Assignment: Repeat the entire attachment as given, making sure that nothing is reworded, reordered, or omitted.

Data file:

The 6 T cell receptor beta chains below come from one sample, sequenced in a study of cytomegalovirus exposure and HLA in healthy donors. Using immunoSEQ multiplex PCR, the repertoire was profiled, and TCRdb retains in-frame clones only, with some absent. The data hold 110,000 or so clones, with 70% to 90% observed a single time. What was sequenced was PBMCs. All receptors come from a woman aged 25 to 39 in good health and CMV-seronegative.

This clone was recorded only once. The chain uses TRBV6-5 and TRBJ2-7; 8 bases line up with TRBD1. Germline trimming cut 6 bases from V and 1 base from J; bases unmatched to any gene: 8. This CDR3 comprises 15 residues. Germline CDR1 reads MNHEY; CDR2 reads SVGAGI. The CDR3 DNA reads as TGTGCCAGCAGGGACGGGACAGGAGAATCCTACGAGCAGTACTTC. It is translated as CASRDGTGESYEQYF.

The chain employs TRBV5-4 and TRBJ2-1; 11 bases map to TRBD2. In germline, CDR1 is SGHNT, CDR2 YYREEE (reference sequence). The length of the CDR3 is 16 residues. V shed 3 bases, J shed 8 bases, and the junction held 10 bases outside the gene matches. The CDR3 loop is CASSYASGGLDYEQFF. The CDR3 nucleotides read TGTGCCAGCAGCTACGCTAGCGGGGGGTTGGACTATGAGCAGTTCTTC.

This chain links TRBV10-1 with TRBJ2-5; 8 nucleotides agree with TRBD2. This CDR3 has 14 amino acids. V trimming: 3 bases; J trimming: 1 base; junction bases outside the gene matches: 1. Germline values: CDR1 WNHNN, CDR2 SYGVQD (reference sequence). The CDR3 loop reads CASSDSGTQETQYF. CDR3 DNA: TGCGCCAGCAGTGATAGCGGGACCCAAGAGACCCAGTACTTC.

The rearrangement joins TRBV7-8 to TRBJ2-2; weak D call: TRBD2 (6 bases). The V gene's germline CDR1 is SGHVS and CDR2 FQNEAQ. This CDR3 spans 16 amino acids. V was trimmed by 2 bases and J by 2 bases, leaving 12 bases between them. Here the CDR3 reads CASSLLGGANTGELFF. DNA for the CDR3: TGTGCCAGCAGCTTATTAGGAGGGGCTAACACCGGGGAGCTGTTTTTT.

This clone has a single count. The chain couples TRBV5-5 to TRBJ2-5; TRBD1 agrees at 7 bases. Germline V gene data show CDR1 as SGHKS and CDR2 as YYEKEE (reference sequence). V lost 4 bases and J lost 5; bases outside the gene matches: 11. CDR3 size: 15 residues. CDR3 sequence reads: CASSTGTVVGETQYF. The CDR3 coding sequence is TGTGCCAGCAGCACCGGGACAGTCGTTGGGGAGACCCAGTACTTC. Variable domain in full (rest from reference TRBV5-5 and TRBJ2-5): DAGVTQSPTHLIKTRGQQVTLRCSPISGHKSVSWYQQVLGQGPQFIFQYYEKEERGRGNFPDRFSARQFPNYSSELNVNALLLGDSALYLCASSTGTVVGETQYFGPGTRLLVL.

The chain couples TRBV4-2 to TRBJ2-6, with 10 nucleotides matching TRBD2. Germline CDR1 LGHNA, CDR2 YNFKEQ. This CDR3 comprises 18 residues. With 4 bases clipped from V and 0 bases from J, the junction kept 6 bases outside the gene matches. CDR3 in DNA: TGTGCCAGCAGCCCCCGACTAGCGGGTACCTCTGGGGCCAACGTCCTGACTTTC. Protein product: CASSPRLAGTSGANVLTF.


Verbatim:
The 6 T cell receptor beta chains below come from one sample, sequenced in a study of cytomegalovirus exposure and HLA in healthy donors. Using immunoSEQ multiplex PCR, the repertoire was profiled, and TCRdb retains in-frame clones only, with some absent. The data hold 110,000 or so clones, with 70% to 90% observed a single time. What was sequenced was PBMCs. All receptors come from a woman aged 25 to 39 in good health and CMV-seronegative.

This clone was recorded only once. The chain uses TRBV6-5 and TRBJ2-7; 8 bases line up with TRBD1. Germline trimming cut 6 bases from V and 1 base from J; bases unmatched to any gene: 8. This CDR3 comprises 15 residues. Germline CDR1 reads MNHEY; CDR2 reads SVGAGI. The CDR3 DNA reads as TGTGCCAGCAGGGACGGGACAGGAGAATCCTACGAGCAGTACTTC. It is translated as CASRDGTGESYEQYF.

The chain employs TRBV5-4 and TRBJ2-1; 11 bases map to TRBD2. In germline, CDR1 is SGHNT, CDR2 YYREEE (reference sequence). The length of the CDR3 is 16 residues. V shed 3 bases, J shed 8 bases, and the junction held 10 bases outside the gene matches. The CDR3 loop is CASSYASGGLDYEQFF. The CDR3 nucleotides read TGTGCCAGCAGCTACGCTAGCGGGGGGTTGGACTATGAGCAGTTCTTC.

This chain links TRBV10-1 with TRBJ2-5; 8 nucleotides agree with TRBD2. This CDR3 has 14 amino acids. V trimming: 3 bases; J trimming: 1 base; junction bases outside the gene matches: 1. Germline values: CDR1 WNHNN, CDR2 SYGVQD (reference sequence). The CDR3 loop reads CASSDSGTQETQYF. CDR3 DNA: TGCGCCAGCAGTGATAGCGGGACCCAAGAGACCCAGTACTTC.

The rearrangement joins TRBV7-8 to TRBJ2-2; weak D call: TRBD2 (6 bases). The V gene's germline CDR1 is SGHVS and CDR2 FQNEAQ. This CDR3 spans 16 amino acids. V was trimmed by 2 bases and J by 2 bases, leaving 12 bases between them. Here the CDR3 reads CASSLLGGANTGELFF. DNA for the CDR3: TGTGCCAGCAGCTTATTAGGAGGGGCTAACACCGGGGAGCTGTTTTTT.

This clone has a single count. The chain couples TRBV5-5 to TRBJ2-5; TRBD1 agrees at 7 bases. Germline V gene data show CDR1 as SGHKS and CDR2 as YYEKEE (reference sequence). V lost 4 bases and J lost 5; bases outside the gene matches: 11. CDR3 size: 15 residues. CDR3 sequence reads: CASSTGTVVGETQYF. The CDR3 coding sequence is TGTGCCAGCAGCACCGGGACAGTCGTTGGGGAGACCCAGTACTTC. Variable domain in full (rest from reference TRBV5-5 and TRBJ2-5): DAGVTQSPTHLIKTRGQQVTLRCSPISGHKSVSWYQQVLGQGPQFIFQYYEKEERGRGNFPDRFSARQFPNYSSELNVNALLLGDSALYLCASSTGTVVGETQYFGPGTRLLVL.

The chain couples TRBV4-2 to TRBJ2-6, with 10 nucleotides matching TRBD2. Germline CDR1 LGHNA, CDR2 YNFKEQ. This CDR3 comprises 18 residues. With 4 bases clipped from V and 0 bases from J, the junction kept 6 bases outside the gene matches. CDR3 in DNA: TGTGCCAGCAGCCCCCGACTAGCGGGTACCTCTGGGGCCAACGTCCTGACTTTC. Protein product: CASSPRLAGTSGANVLTF.